Quick Takes on the News: Bee Mine

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Alex Clearfield and Harrison Cramer
Feb. 14, 2018, 8 p.m.

Blumenauer rolls out the bee team

Rep. Earl Blumenauer spent Valentine’s Day with his honey.

The Oregon Democrat, along with Rep. Jim McGovern of Massachusetts, are reintroducing the Saving America’s Pollinators Act to urge the Environmental Protection Agency to halt the use of neonicotinoids (also known as neonics), a class of insecticides fatal to bees and other pollinators like bats, moths, and butterflies, until the agency has evaluated their safety.

“This doesn’t have to be partisan or complex,” Blumenauer said. Environmental groups represented at a Wednesday press conference on the Hill delivered more than 100,000 public comments in support of a ban. A final determination will be made later this year.

Two area beekeepers spoke about the impact neonics have on bees, with chemist and Central Maryland Beekeepers Association member Luke Goembel calling them “hell on pollinators.” Goembel said that one pound of a neonic is as fatal to pollinators as a ton of DDT, which was banned in 1972.

Steve McDaniel, who owns McDaniel Honey Farm in Manchester, Md., and is one of 150 certified Master Beekeepers, referenced the past decade of “colony collapses” that have ravaged the bee population. “If I can’t keep my bees alive, how can anyone?”
—Alex Clearfield

We'll do more with less, says NHTSA

The National Highway Traffic Safety Administration has its hands full. The emergence of autonomous vehicles, the massive Takata airbag recall, and the flood of opioids across U.S. highways all have big implications for driver safety. At a House Energy and Commerce subcommittee hearing Wednesday, Deputy Administrator Heidi King insisted that the NHTSA could meet all of those challenges on a smaller budget than last year. “We believe that the president’s budget reflects the resources we need to achieve our mission,” King said.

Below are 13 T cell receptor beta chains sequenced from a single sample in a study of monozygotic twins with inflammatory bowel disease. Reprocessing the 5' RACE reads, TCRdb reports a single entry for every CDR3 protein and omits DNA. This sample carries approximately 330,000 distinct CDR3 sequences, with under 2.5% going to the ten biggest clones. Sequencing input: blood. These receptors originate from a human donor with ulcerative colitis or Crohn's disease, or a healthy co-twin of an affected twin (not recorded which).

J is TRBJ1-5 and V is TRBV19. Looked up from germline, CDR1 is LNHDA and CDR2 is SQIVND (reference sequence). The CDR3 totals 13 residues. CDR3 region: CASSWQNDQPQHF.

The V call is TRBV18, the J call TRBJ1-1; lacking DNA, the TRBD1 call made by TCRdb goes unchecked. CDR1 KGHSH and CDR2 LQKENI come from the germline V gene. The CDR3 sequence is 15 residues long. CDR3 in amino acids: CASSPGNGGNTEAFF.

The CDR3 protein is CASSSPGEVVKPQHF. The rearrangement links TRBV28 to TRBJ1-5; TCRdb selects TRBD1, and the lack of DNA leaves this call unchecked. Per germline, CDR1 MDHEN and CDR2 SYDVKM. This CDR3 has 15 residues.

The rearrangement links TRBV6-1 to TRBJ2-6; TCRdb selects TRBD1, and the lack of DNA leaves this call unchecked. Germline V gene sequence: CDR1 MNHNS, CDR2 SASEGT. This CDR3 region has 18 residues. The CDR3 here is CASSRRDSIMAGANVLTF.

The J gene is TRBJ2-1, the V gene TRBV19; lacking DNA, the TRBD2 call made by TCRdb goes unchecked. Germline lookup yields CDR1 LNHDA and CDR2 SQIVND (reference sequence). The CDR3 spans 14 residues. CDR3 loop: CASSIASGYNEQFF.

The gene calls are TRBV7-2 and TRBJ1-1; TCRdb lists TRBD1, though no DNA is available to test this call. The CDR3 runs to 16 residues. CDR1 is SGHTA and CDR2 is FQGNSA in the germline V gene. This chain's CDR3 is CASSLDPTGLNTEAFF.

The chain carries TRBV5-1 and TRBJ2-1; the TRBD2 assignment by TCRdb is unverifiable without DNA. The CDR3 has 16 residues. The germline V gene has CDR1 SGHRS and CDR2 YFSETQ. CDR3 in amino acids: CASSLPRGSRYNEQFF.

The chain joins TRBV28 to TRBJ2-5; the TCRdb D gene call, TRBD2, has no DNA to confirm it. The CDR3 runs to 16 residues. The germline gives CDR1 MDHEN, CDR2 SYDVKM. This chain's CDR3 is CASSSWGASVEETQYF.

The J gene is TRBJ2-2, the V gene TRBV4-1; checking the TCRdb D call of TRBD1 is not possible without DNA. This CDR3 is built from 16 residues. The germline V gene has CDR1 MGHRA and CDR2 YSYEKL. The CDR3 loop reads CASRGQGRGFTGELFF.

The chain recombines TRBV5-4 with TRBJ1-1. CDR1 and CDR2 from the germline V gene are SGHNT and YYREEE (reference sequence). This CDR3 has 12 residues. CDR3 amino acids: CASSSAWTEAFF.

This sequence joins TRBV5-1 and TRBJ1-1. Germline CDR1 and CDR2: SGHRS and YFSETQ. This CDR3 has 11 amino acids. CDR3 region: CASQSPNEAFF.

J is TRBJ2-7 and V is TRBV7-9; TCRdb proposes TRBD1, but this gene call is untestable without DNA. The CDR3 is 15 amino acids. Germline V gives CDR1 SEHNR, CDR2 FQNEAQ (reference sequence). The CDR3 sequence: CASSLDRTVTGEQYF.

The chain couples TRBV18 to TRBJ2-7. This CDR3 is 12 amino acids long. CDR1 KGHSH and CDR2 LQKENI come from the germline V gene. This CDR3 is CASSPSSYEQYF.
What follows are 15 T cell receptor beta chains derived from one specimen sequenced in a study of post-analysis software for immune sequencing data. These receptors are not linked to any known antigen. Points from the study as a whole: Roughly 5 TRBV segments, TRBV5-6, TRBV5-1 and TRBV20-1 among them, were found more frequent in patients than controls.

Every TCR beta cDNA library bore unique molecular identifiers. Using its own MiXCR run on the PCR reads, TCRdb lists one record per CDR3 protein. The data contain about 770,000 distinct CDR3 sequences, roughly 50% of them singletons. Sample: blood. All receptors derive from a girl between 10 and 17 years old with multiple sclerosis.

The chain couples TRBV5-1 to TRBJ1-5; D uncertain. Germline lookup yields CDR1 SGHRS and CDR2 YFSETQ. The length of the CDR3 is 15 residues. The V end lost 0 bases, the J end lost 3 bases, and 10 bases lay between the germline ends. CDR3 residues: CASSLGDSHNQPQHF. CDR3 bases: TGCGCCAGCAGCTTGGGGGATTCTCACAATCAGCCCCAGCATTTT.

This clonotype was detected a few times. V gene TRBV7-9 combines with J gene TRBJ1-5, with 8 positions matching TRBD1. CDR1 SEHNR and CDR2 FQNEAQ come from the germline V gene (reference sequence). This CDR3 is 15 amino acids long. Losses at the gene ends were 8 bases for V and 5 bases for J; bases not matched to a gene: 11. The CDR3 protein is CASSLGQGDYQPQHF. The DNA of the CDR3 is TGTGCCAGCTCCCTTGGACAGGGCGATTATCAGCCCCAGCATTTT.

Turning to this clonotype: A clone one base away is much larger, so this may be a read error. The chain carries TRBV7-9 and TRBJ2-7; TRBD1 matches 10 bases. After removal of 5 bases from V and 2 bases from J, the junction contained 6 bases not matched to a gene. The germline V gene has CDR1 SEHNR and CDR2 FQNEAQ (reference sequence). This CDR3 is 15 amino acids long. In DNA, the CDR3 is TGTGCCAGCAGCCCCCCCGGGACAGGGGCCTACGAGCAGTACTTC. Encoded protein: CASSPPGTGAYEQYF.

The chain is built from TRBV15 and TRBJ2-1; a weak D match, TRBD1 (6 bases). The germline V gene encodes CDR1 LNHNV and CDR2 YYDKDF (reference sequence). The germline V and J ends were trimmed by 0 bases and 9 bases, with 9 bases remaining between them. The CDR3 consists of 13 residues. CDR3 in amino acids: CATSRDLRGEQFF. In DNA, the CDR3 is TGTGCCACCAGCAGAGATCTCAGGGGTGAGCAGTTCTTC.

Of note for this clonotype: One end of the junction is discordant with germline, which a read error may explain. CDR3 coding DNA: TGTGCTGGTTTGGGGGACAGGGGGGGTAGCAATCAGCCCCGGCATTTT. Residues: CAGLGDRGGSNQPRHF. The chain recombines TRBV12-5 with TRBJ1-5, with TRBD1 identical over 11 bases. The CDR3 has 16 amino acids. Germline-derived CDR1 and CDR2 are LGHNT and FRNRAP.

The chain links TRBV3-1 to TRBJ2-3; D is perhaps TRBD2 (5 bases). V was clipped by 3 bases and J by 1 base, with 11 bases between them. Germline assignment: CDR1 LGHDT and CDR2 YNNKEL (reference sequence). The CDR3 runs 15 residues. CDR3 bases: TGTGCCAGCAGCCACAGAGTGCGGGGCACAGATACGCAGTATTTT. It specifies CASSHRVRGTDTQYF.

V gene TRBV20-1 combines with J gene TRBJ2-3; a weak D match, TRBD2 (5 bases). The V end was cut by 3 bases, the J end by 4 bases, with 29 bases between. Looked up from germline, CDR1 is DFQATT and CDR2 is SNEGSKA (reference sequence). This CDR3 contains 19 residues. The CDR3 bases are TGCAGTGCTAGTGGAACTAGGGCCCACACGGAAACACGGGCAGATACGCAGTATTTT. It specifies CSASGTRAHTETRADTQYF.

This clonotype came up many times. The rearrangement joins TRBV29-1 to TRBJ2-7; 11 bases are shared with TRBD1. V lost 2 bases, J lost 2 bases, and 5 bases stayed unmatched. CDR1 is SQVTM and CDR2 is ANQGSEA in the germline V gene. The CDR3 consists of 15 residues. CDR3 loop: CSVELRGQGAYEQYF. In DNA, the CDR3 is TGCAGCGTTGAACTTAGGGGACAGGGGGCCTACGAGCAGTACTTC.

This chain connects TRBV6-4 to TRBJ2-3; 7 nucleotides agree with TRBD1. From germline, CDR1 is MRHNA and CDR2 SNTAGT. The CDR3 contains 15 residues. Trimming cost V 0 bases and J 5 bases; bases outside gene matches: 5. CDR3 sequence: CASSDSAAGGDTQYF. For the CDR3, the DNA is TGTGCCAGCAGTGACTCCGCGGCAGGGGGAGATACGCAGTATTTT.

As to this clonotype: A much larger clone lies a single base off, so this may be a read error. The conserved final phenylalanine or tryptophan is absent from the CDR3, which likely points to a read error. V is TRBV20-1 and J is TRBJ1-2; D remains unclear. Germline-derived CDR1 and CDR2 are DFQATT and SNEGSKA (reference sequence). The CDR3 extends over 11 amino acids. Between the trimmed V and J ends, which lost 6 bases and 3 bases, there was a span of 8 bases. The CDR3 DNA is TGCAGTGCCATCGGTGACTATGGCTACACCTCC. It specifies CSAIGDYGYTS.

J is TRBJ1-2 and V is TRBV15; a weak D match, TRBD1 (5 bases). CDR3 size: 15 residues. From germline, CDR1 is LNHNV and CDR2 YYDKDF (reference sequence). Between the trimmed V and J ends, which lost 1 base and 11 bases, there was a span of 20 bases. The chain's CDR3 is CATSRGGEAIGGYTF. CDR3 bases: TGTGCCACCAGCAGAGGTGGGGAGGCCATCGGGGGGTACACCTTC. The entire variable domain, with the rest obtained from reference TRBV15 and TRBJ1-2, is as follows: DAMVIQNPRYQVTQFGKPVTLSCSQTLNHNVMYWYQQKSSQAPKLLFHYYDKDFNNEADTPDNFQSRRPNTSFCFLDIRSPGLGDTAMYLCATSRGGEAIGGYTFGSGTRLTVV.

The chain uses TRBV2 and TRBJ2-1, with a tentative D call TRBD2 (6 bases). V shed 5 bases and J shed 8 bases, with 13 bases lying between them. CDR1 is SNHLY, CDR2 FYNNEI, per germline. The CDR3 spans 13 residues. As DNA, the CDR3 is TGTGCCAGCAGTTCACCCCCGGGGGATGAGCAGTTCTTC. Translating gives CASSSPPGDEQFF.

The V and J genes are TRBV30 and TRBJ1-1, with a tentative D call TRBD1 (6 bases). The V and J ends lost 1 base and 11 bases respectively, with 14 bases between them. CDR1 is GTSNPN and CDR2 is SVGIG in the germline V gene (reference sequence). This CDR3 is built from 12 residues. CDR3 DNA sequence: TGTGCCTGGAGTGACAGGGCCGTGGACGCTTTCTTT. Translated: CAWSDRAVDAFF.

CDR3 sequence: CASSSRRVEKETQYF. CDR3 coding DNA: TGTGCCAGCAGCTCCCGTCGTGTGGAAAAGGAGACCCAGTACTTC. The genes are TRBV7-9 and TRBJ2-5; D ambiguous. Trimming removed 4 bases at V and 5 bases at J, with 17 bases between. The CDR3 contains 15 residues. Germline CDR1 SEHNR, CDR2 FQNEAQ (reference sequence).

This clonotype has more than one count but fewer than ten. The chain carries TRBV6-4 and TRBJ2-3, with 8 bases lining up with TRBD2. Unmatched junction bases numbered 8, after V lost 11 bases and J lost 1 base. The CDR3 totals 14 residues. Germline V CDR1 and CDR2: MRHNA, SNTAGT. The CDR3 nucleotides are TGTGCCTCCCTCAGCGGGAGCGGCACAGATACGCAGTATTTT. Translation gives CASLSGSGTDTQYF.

Legislators were skeptical, saying the agency has already fallen behind. President Trump has not yet tapped someone to lead the agency, which is late issuing safety standards on tire pressure, rear airbags, and child-safety restraints.

“I think NHTSA is overwhelmed,” said Democratic Rep. Frank Pallone. “NHTSA hasn’t even implemented previous standards. How can they be expected to oversee development of autonomous vehicles?” Democratic Rep. Debbie Dingell agreed, saying, “We want to stay at the forefront of innovation and technology. … You say you’ve got the tools, but we’re not sure you’ve got the resources.”
—Harrison Cramer

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